Now it would be one thing to say that the participants should have known what they were getting into, or that they should not have let Mr. Ray have so much power over them. Some people did attempt to leave the tent (and were chastised my Mr. Ray for doing it). But a charismatic and confident leader really can undercut your reason and lead you to suspend your good sense, and a talented one can do this to you without your conscious awareness and consent. Mr. Ray was, on that day, just such a charismatic and confident leader. I think it would be wrong to say that the participants are at fault for consenting to the situation.

Again, let us ask the moral question: is it possible that a spiritual leader can justifiably undercut someone else’s reason in the service of a goal like spiritual empowerment? Again, the answer is no. It is never in anyone’s “highest good” to take away that person’s free mind, no matter what benefit is offered in return. In fact I shall be bold and say that there is no goal, no cause, and no ‘end’ which justifies the subversion of rationality as a ‘means’ to that end. Remember your Kant: your free rational mind is your most intimate and most important possession. Indeed it is not really a ‘possession’. It is who you are, it is your humanity, it is your very soul. A person whose mind is controlled by another is not empowered. Instead, he or she is effectively enslaved. And it is a slavery so subtle and so insidious that the slaves might believe themselves free.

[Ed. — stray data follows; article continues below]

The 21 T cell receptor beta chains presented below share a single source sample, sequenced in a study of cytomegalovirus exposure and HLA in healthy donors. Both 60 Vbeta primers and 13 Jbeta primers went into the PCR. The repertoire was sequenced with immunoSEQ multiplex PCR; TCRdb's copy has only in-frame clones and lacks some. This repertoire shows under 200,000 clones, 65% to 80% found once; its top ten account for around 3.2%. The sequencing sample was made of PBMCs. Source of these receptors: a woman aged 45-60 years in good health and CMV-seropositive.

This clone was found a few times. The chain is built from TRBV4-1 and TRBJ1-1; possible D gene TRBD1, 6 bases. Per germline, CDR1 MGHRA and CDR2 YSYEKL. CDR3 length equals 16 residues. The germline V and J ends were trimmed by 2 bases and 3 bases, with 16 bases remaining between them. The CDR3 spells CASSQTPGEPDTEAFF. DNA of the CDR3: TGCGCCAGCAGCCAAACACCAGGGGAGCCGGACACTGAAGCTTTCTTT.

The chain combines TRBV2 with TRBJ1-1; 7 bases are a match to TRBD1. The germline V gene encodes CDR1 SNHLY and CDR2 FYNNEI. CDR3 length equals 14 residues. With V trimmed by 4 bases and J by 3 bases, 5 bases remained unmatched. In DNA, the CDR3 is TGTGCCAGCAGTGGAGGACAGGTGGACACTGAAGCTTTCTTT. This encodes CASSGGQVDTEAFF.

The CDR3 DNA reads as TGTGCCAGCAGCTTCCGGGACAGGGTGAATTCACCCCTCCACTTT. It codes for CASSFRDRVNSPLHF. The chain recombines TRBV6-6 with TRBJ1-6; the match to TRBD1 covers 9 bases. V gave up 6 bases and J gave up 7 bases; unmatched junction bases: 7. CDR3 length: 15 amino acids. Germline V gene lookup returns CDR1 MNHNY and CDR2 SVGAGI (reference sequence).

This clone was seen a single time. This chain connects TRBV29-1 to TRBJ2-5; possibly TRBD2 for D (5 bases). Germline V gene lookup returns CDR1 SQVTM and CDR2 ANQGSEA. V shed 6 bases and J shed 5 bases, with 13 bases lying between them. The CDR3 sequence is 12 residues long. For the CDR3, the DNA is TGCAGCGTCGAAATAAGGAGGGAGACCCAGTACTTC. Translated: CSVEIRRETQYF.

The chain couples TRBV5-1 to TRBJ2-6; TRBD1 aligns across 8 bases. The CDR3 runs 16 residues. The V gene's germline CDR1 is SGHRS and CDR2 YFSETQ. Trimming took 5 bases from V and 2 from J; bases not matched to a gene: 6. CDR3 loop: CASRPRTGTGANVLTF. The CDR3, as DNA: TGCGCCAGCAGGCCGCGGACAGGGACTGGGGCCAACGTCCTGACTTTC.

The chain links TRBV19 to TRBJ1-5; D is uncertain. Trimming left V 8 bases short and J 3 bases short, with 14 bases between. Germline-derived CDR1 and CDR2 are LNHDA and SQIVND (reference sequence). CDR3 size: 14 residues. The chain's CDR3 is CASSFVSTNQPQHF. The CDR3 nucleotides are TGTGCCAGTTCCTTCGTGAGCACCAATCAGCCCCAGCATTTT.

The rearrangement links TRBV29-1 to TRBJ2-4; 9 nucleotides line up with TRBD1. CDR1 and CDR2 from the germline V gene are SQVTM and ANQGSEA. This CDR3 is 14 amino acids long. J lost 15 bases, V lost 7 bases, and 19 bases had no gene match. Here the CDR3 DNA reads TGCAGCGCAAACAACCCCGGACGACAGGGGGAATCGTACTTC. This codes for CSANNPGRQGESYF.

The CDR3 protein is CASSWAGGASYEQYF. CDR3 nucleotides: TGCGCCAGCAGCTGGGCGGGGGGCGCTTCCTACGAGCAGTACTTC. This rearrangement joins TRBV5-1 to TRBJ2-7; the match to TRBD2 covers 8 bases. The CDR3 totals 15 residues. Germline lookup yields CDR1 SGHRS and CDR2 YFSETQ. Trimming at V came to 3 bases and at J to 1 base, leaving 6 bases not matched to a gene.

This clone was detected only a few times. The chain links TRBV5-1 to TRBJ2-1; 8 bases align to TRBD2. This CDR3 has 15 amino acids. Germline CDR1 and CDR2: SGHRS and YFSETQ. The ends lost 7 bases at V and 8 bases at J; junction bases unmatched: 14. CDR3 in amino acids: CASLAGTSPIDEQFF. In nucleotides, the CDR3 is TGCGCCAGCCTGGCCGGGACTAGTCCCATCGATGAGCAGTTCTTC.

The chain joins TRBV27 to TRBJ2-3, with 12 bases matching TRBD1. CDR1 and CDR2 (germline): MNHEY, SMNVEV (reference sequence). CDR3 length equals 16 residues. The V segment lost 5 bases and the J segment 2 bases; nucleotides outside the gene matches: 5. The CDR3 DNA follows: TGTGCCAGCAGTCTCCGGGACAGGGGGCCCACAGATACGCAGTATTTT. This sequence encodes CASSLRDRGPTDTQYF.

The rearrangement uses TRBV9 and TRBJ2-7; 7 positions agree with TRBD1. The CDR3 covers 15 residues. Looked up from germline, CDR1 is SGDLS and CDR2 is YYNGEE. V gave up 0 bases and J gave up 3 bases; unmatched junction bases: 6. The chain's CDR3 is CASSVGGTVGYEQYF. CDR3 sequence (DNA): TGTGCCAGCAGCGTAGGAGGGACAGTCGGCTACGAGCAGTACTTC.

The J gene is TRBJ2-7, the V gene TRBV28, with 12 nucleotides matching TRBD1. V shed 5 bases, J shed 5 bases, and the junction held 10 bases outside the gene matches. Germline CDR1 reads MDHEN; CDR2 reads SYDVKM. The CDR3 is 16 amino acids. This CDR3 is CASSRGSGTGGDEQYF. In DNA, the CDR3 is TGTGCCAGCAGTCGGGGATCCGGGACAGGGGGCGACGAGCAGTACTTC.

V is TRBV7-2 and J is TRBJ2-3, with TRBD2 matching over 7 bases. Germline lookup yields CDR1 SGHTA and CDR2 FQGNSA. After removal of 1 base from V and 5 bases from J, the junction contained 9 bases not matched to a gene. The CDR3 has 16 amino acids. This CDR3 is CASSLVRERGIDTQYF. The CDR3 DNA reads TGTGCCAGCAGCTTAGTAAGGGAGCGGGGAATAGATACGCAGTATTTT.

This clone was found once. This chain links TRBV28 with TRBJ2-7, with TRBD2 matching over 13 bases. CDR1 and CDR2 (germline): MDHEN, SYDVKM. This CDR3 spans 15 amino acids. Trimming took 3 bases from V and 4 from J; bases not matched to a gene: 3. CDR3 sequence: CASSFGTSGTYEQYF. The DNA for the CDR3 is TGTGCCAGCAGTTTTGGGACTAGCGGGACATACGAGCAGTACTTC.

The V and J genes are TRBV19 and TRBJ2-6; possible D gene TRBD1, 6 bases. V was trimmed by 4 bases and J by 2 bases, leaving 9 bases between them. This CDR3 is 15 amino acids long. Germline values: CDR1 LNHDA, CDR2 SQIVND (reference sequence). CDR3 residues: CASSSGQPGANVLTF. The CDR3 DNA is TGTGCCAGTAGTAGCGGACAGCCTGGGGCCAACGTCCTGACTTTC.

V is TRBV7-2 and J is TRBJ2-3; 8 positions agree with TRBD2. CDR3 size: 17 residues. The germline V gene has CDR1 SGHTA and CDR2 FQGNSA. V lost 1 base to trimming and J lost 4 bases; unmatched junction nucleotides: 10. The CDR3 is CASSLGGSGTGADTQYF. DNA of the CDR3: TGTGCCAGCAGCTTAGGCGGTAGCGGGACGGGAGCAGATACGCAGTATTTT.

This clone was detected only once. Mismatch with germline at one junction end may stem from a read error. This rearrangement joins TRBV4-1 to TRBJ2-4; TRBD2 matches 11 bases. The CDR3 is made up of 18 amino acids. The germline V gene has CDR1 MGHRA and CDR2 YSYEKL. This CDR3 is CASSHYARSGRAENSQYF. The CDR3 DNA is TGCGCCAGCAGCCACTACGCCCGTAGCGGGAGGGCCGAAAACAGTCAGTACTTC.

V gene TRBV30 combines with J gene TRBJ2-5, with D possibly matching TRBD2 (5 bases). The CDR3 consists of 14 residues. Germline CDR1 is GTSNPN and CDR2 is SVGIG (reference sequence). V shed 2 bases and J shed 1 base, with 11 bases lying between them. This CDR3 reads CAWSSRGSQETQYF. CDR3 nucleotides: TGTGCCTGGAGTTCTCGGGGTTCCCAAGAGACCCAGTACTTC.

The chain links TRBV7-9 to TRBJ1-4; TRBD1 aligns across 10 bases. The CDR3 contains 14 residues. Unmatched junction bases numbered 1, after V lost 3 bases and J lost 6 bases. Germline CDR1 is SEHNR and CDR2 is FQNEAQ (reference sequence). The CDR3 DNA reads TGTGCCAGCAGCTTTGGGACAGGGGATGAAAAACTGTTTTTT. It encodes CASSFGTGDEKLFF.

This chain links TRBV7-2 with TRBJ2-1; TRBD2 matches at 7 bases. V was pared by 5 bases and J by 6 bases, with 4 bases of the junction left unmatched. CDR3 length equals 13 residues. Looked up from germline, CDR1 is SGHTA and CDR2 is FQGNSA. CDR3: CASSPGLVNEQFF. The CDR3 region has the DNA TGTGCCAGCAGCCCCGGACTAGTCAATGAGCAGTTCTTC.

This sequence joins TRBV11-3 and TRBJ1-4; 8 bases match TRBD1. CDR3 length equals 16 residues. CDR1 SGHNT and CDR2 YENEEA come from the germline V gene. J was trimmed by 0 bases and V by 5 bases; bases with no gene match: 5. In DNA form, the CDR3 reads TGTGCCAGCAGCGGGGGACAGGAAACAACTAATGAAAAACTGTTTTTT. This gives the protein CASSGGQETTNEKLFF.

Pagans should think carefully about the James Arthur Ray trial. For many pagan initiation ceremonies involve trust exercises, and difficult physical ordeals. But there really are limits to what an initiator can ask a postulant to do, both in terms of safety, and in terms of morality. And there really are certain lines that should not be crossed.

I’m aware that this conclusion may seem controversial. Many pagans like to believe that there is no such thing as a universal moral truth, and many recoil at the use of the word ‘should’. James Ray’s sweatlodge puts that kind of relativism to a life-and-death test.

As a final remark, my friends, may I say that you do not need to undergo a heat endurance test to the death in order to know that you are strong in spirit.

(Postscript: My books cost way less than $10,000, and reading them won’t kill you. Just saying.)

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2 Responses to Thoughts on the James Arthur Ray trial

  1. Pingback: The Wild Hunt » Reactions to Ray Verdict from Native Voices, Victim’s Families, and Pagan Community

  2. John Beckett says:

    Excellent commentary, Brendan. Teachers – particularly those who push students beyond their comfort zones – have an obligation to know the difference between discomfort that can be overcome and serious problems that require stopping. James Ray failed his students, fatally.

    Ultimately, though, we are all responsible for our own lives. If we never do anything dangerous we’ll never accomplish much. The key is to face those dangers wide awake.